Hans Kavan: The Austrian Hercules

Posted on Tuesday, October 11th, 2016 by John Wood
In March of 1925, Hans Kavan “The Austrian Hercules” noted wrestler and sometimes strongman performed this “human link” feat to win a wager. Kavan was thankfully not torn asunder with two horses on each arm, pulling in opposite directions. Kavan had a brother named Franz who was also a decent wrestler. (That’s right, Hans and Franz from Austria was a real thing!)
All Contents, Including Images and Text, Copyright © 2005-2018 by John Wood and Thunderdome Media Inc., Not to be reproduced without permission, All Rights Reserved
Author: John Wood. All contents, including images and text, copyright © 2005-2018 by John Wood and Thunderdome Media Inc. Not to be reproduced without permission. All rights reserved. We will most likely grant permission but please contact us if you would like to repost. IMPORTANT: Equipment and books, courses etc. pictured in blog posts are generally not available for sale unless specifically noted.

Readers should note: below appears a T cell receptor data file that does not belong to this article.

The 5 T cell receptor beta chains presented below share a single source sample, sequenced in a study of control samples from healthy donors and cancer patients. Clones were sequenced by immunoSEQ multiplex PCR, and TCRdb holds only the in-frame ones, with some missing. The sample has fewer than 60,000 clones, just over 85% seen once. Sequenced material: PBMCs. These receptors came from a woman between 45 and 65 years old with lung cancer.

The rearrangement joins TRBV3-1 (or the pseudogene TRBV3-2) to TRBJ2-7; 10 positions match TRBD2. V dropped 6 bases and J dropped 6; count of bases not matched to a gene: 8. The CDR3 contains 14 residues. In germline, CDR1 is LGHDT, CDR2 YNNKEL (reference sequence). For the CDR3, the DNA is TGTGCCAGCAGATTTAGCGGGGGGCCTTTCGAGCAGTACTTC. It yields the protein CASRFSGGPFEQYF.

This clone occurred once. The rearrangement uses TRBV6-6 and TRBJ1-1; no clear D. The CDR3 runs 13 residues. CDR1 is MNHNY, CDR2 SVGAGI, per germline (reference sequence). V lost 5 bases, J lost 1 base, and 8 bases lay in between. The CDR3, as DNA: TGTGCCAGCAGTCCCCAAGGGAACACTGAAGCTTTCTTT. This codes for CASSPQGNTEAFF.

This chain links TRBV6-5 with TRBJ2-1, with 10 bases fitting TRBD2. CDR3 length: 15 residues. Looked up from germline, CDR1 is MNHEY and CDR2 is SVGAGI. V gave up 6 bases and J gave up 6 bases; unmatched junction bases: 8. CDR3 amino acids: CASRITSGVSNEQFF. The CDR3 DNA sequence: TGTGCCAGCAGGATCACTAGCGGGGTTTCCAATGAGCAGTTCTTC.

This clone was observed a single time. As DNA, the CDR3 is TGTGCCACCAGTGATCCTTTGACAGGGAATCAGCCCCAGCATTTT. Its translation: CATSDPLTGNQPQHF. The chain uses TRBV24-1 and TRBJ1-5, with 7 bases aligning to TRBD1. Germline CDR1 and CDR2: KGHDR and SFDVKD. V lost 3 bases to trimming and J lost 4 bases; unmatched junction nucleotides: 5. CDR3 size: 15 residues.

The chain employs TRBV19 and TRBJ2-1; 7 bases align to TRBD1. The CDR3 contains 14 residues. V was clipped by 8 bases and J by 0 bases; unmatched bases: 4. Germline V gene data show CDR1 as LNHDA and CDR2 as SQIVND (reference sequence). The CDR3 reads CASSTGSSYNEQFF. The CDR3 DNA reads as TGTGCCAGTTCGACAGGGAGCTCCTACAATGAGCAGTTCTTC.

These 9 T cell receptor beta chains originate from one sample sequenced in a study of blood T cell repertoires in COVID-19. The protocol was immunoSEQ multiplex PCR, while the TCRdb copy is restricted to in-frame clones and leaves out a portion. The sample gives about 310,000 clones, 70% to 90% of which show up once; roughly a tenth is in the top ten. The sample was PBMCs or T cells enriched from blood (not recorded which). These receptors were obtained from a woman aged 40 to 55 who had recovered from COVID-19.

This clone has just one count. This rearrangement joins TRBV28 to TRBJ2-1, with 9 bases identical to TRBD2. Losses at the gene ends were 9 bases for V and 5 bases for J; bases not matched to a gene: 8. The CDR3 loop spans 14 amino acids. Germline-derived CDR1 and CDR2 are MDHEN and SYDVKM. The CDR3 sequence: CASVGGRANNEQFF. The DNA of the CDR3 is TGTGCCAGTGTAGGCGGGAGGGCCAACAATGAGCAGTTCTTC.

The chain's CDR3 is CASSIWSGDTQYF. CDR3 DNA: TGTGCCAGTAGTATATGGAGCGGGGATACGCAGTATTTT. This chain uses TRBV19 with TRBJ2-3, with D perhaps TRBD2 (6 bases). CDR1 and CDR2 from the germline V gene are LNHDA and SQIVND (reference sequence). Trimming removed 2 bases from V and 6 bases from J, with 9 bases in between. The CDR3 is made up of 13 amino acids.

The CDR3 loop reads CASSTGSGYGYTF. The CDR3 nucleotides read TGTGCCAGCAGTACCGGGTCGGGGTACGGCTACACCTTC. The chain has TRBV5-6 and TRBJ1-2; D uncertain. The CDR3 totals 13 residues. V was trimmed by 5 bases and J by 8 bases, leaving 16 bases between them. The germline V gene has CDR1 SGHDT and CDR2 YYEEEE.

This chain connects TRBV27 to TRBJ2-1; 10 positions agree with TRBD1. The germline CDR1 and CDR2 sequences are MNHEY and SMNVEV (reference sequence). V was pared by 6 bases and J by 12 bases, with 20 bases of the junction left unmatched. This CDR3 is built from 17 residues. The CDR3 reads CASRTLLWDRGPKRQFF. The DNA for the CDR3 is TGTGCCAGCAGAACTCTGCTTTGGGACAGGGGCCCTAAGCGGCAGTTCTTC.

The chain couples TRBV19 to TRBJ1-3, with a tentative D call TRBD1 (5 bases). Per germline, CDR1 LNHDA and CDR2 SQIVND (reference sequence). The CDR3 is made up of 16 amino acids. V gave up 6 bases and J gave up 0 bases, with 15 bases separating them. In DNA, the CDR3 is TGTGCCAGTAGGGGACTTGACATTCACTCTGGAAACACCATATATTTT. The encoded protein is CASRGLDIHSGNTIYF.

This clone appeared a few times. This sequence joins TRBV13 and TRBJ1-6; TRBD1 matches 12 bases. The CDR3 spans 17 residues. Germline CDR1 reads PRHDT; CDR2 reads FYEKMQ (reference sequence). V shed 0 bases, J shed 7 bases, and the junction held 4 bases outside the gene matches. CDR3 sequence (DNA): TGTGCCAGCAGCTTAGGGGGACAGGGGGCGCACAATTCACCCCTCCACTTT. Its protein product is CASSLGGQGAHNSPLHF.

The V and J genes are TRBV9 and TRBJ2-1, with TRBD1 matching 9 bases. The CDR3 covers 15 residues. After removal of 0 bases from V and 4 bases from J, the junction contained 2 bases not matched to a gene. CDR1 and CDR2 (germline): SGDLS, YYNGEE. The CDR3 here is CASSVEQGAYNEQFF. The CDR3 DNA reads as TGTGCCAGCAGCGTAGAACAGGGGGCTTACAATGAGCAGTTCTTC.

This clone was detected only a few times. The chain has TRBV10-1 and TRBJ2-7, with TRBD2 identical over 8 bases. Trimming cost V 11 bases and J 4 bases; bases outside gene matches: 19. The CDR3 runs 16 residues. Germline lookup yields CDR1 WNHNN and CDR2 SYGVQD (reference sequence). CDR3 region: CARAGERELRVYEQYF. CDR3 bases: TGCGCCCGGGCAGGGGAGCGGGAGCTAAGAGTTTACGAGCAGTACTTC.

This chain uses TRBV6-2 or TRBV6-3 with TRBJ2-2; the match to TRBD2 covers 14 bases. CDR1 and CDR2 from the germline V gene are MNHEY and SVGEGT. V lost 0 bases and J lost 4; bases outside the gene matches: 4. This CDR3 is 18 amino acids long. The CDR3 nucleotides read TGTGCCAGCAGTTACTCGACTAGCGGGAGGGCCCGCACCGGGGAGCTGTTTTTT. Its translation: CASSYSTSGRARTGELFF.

Gaston Heon

Posted on Tuesday, October 14th, 2014 by John Wood
There has been a long tradition of Canadian Strongmen, one that you probably haven’t heard of is Gaston Heon of Quebec. Heon performed standard feats such as phone book tearing, the human link and having a large rock broken on his chest with a sledge hammer… but he also performed several unusual — and somewhat dangerous — feats, such as allowing himself to be run over by a car traveling 40 miles per hour(!) and this backlift/support of a 3000 pound automobile.
All Contents, Including Images and Text, Copyright © 2005-2018 by John Wood and Thunderdome Media Inc., Not to be reproduced without permission, All Rights Reserved
Author: John Wood. All contents, including images and text, copyright © 2005-2018 by John Wood and Thunderdome Media Inc. Not to be reproduced without permission. All rights reserved. We will most likely grant permission but please contact us if you would like to repost. IMPORTANT: Equipment and books, courses etc. pictured in blog posts are generally not available for sale unless specifically noted.